More on Protecting Source Code

Chris Liechti cliechti at
Tue Sep 17 15:15:03 EDT 2002

Kerim Borchaev <warkid at> wrote in
news:mailman.1032260602.11981.python-list at 

> Hello David,
> Tuesday, September 17, 2002, 7:26:06 AM, you wrote:
> DL> I suppose one solution is to modify the Python interpreter with
> different DL> op-codes and that ought to make it somewhat painful for
> the average hacker. DL> A better solution is to make a .pyc file
> approximately as hard as a binary DL> .exe file to decompile - however
> that could be done. 
> Just a thought.
> Keeping your python modules encripted(e.g. with rotor module?) you can
> reimplement __import__ builtin to properly handle importing these
> modules. 

that sounds nice at first, but how would you code the custom import? if one 
has the readable code for that one using it to read the encrypted files is 
a no-issue. and if you decrypt it the plain text sources are in memory and 
a simple snapshot of the applications memory reveals the source.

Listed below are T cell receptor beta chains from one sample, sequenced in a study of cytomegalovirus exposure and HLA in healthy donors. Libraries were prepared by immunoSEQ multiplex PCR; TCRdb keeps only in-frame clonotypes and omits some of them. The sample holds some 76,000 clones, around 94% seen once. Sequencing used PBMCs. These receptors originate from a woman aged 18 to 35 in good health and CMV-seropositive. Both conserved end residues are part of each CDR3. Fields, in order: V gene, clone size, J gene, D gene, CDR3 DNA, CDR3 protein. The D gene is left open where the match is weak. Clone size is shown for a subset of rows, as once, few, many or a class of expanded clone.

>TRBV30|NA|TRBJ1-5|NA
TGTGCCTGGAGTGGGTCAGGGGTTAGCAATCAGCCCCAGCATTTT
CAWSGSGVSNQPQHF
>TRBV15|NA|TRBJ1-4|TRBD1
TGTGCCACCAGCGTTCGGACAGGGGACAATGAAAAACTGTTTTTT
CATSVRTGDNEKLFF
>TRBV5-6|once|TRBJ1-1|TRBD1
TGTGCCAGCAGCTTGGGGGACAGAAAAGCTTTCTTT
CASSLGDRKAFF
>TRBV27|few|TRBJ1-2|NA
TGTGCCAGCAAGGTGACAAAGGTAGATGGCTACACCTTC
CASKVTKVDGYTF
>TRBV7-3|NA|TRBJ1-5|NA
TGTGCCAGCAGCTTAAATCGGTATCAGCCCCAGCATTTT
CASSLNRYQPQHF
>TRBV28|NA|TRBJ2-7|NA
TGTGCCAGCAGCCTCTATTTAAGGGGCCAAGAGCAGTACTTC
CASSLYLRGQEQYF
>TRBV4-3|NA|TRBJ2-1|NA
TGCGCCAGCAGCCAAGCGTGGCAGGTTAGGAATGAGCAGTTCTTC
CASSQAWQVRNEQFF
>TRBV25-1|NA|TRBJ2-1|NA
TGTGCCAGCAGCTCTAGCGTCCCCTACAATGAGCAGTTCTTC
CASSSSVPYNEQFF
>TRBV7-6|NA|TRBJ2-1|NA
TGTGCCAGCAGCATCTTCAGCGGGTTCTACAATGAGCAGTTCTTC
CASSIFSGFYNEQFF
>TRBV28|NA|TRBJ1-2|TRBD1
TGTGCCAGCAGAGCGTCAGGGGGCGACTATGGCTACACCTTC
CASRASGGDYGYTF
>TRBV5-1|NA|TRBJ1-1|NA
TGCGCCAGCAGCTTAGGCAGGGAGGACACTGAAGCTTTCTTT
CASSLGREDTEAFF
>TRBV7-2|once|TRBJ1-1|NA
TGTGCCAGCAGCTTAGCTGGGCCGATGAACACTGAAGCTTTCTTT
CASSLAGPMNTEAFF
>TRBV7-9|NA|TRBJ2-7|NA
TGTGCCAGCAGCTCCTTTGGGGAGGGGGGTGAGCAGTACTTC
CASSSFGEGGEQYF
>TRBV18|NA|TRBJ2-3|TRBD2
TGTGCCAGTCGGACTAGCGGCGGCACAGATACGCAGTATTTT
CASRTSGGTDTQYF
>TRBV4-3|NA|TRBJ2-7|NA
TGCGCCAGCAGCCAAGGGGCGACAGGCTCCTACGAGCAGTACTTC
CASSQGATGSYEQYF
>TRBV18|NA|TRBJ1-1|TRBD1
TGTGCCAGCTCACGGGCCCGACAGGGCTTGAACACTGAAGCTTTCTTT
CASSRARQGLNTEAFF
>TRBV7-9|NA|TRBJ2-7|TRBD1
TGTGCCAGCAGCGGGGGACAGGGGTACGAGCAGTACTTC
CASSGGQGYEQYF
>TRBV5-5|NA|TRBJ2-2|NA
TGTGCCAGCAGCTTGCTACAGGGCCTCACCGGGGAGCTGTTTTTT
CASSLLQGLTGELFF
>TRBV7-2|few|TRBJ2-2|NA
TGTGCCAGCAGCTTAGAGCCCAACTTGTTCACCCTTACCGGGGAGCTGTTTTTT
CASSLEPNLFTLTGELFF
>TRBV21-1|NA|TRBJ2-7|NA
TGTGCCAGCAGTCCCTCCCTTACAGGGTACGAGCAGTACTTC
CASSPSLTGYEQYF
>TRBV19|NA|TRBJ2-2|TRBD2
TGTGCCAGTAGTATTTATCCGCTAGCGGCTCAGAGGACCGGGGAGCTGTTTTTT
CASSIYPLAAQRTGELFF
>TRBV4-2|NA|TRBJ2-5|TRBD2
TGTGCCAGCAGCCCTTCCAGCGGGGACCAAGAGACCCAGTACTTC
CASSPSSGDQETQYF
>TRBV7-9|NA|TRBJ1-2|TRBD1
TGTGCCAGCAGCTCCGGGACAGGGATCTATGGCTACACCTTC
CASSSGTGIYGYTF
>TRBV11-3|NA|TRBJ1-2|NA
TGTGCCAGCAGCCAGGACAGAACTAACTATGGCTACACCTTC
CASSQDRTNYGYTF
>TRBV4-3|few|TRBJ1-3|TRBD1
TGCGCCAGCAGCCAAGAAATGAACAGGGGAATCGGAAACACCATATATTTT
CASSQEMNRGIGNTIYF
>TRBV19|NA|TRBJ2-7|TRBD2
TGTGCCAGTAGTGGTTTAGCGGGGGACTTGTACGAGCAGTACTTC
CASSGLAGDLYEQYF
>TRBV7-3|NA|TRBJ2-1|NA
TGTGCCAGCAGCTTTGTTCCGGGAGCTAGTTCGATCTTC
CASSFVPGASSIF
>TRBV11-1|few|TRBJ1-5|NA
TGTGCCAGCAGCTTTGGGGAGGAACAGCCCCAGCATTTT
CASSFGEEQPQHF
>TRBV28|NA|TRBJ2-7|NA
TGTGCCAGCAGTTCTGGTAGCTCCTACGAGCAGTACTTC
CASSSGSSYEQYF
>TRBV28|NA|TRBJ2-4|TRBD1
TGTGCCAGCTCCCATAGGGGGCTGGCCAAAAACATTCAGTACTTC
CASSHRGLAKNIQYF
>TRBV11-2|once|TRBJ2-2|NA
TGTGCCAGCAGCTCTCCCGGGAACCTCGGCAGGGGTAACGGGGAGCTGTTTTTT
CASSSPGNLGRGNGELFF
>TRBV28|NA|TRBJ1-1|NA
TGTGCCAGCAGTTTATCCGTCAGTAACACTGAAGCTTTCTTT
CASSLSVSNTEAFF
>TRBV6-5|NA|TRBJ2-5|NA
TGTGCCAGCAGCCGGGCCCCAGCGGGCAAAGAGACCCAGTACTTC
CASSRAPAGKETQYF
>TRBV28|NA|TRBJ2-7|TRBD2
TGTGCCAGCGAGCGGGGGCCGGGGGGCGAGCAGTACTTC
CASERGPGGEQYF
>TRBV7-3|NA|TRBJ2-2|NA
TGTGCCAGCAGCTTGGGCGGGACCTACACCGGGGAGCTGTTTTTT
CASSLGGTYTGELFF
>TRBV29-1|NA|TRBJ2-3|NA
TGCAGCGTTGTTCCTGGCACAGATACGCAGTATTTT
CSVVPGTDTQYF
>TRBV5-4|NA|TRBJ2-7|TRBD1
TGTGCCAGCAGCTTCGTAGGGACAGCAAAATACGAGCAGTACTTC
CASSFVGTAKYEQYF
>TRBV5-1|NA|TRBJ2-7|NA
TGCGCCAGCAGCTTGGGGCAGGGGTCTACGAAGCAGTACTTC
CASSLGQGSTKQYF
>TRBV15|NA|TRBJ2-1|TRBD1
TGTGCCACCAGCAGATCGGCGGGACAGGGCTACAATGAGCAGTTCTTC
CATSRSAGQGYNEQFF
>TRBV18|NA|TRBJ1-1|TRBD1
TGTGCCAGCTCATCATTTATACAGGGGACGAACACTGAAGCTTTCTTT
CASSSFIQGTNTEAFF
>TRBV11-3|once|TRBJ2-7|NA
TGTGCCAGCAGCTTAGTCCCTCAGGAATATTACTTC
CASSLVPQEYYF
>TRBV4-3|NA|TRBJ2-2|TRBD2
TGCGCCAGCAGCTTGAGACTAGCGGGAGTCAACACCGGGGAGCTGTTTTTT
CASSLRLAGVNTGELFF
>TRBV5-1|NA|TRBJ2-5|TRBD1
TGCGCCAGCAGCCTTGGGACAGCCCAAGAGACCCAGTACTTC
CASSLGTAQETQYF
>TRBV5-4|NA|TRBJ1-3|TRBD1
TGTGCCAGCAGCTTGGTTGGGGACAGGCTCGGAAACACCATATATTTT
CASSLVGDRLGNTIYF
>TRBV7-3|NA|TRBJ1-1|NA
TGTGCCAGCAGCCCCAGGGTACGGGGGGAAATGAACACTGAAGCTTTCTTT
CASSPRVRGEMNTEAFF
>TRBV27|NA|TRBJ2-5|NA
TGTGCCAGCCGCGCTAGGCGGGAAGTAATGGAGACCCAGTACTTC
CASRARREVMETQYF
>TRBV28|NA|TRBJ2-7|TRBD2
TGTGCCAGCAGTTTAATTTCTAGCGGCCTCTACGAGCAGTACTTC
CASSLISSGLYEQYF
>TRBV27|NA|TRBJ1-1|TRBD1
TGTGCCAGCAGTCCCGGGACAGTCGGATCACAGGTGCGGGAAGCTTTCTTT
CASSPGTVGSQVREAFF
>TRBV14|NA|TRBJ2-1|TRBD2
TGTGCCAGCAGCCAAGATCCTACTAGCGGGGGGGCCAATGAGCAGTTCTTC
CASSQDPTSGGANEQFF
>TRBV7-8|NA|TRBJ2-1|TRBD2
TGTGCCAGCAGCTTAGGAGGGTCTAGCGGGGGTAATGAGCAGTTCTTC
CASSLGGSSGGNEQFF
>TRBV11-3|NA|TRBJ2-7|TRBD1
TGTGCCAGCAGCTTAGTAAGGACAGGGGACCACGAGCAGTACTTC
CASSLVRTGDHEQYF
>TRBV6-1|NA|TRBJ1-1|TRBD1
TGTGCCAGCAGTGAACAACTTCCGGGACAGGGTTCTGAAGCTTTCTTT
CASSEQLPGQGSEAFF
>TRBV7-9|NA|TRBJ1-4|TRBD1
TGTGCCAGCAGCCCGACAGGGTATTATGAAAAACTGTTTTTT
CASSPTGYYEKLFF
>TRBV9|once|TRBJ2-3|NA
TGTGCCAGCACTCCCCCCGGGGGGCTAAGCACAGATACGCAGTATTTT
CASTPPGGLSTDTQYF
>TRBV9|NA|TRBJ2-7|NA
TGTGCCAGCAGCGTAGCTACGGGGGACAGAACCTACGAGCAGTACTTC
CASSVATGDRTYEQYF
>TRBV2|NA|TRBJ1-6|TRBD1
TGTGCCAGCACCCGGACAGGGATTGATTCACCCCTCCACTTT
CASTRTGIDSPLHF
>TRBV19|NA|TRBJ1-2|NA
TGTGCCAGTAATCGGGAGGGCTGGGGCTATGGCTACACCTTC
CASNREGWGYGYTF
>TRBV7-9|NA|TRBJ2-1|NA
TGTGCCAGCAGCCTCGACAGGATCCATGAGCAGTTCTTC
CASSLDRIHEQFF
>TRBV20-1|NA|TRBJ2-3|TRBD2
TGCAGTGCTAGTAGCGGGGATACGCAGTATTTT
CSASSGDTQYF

a simple way to semi obfuscate is to use the freeze tool which embedds the 
python bytecodes in a C array. as you also link against a python 
interpreter there are no version issues and distributing gets easy.

if somebody wants to change the opcodes for this python interpreter - go 
on, that should be easy and the python decompilers won't work out of the 

if somebody believes that there should be better security there might be 
ways, but i think that you need expert knowledge in encryption, the OS it 
runs on, attack methods of crackers etc. to achieve a much higher level of 
security. probably too much effort just to eventualy loose...
just distributing bytecode (forzen or not) should be save enough for most 
commercial purposes. i don't think that java is any more secure than python 
in this respect.

Chris <cliechti at>

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